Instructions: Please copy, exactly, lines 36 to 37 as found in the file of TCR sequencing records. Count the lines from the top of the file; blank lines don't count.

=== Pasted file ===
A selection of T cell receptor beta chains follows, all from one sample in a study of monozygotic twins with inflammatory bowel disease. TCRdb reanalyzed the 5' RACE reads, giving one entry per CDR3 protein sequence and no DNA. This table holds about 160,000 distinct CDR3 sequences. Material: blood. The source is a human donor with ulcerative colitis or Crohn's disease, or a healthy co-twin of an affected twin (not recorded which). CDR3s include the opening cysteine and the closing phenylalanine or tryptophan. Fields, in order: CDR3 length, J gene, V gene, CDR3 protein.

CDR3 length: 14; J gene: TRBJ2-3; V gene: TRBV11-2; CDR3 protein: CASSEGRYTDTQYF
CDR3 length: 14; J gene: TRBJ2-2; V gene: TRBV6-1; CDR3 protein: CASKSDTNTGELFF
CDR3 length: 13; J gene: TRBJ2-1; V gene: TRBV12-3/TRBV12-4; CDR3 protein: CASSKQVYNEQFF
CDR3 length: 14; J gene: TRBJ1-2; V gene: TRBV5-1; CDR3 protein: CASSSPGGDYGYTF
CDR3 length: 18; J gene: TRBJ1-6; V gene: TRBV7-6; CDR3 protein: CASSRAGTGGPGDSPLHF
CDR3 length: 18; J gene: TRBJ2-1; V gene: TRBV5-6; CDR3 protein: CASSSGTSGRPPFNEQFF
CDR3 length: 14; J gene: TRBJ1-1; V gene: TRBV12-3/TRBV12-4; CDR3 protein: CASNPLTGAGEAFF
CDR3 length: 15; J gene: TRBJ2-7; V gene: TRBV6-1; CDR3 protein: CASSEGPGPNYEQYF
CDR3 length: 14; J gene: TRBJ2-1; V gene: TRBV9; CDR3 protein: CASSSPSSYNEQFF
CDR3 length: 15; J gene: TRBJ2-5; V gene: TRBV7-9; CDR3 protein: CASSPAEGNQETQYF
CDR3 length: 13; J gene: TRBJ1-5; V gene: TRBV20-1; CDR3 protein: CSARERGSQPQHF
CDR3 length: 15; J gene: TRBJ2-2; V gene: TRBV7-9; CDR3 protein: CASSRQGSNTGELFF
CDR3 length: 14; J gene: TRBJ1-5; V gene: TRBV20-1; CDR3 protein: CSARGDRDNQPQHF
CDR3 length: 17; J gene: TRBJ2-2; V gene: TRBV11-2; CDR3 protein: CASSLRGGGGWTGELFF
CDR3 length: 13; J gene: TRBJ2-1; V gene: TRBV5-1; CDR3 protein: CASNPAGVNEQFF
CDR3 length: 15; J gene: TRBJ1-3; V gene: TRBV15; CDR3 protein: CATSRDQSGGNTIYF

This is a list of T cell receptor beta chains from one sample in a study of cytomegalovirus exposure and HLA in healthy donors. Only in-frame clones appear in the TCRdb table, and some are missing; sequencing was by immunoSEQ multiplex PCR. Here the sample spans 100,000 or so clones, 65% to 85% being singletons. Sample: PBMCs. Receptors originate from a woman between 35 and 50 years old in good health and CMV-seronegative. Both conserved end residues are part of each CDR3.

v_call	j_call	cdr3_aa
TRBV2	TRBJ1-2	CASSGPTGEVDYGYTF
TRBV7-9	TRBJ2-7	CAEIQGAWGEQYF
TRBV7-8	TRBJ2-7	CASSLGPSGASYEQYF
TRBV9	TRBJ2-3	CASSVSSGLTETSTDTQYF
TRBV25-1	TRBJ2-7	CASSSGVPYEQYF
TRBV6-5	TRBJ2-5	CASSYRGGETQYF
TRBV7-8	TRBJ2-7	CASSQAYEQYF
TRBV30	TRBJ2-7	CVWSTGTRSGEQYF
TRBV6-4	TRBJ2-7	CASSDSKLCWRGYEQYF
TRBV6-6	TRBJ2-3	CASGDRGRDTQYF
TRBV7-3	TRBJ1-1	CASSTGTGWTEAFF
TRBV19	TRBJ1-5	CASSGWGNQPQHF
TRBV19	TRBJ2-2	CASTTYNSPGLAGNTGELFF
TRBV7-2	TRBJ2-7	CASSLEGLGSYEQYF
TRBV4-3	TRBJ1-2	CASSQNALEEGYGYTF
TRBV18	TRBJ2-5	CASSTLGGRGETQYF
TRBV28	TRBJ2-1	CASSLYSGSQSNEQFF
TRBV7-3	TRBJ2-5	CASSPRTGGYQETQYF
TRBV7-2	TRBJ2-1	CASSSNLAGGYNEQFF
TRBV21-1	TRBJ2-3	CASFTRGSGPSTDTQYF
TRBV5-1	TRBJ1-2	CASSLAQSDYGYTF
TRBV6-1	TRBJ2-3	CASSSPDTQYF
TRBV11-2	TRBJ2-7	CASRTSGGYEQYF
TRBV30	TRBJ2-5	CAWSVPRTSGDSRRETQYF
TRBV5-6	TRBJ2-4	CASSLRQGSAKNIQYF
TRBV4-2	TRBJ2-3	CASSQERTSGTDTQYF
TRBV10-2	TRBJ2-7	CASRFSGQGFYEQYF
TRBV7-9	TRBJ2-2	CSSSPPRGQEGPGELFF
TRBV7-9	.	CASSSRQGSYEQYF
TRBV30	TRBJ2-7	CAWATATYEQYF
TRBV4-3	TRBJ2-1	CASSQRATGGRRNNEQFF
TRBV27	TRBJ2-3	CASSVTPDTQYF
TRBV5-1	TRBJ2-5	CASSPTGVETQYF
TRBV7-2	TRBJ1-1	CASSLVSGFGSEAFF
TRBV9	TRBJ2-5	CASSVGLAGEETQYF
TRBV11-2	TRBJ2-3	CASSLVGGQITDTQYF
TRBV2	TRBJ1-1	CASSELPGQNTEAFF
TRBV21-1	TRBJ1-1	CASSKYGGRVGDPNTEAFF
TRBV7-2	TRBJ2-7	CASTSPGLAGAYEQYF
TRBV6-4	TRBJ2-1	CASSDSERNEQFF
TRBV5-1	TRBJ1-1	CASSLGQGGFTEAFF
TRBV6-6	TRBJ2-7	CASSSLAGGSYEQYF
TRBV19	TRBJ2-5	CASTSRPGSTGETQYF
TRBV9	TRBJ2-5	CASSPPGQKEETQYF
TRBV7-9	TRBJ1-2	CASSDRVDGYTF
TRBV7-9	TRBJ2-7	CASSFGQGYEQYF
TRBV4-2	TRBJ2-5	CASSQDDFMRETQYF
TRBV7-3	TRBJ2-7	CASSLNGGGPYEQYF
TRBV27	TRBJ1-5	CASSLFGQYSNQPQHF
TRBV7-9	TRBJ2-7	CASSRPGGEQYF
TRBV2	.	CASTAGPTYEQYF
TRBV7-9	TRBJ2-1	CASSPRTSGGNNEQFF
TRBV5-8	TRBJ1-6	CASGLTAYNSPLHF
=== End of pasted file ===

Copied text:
TRBV28	TRBJ2-1	CASSLYSGSQSNEQFF
TRBV7-3	TRBJ2-5	CASSPRTGGYQETQYF